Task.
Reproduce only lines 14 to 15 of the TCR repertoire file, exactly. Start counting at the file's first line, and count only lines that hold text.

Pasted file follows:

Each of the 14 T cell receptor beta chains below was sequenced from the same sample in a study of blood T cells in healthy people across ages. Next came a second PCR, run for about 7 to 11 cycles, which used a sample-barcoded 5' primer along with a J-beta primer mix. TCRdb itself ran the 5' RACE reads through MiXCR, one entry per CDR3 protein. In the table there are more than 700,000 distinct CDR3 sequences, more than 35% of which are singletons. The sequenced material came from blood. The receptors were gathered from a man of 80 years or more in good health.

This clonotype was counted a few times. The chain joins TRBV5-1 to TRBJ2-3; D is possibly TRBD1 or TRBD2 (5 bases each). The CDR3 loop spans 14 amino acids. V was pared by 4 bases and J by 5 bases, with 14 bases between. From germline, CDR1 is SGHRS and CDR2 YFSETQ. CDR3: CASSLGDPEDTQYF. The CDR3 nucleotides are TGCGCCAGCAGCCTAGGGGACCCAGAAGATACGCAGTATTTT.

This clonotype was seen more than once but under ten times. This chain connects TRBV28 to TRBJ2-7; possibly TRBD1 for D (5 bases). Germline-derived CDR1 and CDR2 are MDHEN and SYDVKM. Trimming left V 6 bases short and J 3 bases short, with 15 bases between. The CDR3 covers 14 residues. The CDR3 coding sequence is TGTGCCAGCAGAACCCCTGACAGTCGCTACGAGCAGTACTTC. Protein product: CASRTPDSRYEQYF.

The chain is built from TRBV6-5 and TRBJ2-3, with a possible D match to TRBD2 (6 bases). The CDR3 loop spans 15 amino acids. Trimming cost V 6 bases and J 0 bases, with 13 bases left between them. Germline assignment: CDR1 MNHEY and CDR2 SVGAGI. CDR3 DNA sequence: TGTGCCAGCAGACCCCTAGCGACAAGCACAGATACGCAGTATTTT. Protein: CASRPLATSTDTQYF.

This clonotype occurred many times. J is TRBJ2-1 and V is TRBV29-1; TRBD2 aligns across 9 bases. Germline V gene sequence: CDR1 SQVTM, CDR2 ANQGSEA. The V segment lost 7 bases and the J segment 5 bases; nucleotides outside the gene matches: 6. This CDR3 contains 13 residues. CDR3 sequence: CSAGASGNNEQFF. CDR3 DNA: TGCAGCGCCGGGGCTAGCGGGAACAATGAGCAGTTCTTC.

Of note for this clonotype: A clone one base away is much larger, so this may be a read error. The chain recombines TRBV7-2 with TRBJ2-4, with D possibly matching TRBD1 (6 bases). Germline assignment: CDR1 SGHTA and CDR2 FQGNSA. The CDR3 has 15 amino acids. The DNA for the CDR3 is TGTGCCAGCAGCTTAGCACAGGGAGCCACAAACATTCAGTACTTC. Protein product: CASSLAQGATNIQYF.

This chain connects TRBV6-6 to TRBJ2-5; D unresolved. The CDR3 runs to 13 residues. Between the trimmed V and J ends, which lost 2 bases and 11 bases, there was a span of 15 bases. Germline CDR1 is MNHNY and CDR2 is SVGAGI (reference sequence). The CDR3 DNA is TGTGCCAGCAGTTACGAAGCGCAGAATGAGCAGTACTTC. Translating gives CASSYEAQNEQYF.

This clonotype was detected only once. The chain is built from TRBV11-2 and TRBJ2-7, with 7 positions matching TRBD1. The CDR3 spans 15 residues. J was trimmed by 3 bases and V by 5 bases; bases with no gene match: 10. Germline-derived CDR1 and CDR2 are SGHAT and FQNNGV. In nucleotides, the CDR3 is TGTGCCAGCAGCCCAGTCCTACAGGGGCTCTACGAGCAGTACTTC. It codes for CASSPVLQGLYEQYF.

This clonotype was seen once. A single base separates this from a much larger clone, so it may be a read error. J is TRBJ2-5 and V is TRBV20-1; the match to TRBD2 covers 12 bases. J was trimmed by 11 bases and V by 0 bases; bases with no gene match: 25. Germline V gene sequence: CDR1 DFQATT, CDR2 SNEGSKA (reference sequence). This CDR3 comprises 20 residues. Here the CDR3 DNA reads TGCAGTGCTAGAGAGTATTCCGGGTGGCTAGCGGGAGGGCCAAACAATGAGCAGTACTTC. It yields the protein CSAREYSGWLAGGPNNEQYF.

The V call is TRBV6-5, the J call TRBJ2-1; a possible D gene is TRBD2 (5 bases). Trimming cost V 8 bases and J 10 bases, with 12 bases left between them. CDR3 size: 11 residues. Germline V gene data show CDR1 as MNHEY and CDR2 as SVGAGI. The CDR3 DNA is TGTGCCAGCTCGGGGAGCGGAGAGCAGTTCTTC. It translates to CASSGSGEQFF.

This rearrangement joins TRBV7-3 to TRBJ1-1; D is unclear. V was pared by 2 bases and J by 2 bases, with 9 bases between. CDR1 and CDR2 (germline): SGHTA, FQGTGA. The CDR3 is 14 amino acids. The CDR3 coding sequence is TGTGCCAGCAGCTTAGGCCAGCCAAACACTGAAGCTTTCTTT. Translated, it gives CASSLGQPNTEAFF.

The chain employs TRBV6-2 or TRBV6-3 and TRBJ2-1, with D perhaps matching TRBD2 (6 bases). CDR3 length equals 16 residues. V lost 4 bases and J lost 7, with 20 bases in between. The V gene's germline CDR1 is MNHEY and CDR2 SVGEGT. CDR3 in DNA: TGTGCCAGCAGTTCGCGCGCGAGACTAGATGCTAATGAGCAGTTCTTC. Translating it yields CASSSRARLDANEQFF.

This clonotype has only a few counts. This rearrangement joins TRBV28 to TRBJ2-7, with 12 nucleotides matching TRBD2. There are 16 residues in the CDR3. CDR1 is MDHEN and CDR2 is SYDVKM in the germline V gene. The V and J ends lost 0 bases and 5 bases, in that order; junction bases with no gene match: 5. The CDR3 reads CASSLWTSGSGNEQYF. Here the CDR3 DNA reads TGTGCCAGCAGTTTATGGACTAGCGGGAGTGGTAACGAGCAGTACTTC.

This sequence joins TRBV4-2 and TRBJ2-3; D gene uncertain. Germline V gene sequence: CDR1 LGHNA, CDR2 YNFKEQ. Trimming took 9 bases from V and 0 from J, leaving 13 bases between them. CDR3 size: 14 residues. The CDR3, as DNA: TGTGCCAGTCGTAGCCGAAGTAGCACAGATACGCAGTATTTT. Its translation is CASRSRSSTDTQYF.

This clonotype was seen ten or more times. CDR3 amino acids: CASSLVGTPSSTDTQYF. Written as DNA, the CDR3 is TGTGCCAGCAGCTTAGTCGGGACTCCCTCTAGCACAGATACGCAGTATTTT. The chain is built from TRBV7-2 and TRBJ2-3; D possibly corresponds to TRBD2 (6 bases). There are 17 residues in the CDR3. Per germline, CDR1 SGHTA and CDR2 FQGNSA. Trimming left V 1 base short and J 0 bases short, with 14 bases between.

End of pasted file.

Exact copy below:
This sequence joins TRBV4-2 and TRBJ2-3; D gene uncertain. Germline V gene sequence: CDR1 LGHNA, CDR2 YNFKEQ. Trimming took 9 bases from V and 0 from J, leaving 13 bases between them. CDR3 size: 14 residues. The CDR3, as DNA: TGTGCCAGTCGTAGCCGAAGTAGCACAGATACGCAGTATTTT. Its translation is CASRSRSSTDTQYF.

This clonotype was seen ten or more times. CDR3 amino acids: CASSLVGTPSSTDTQYF. Written as DNA, the CDR3 is TGTGCCAGCAGCTTAGTCGGGACTCCCTCTAGCACAGATACGCAGTATTTT. The chain is built from TRBV7-2 and TRBJ2-3; D possibly corresponds to TRBD2 (6 bases). There are 17 residues in the CDR3. Per germline, CDR1 SGHTA and CDR2 FQGNSA. Trimming left V 1 base short and J 0 bases short, with 14 bases between.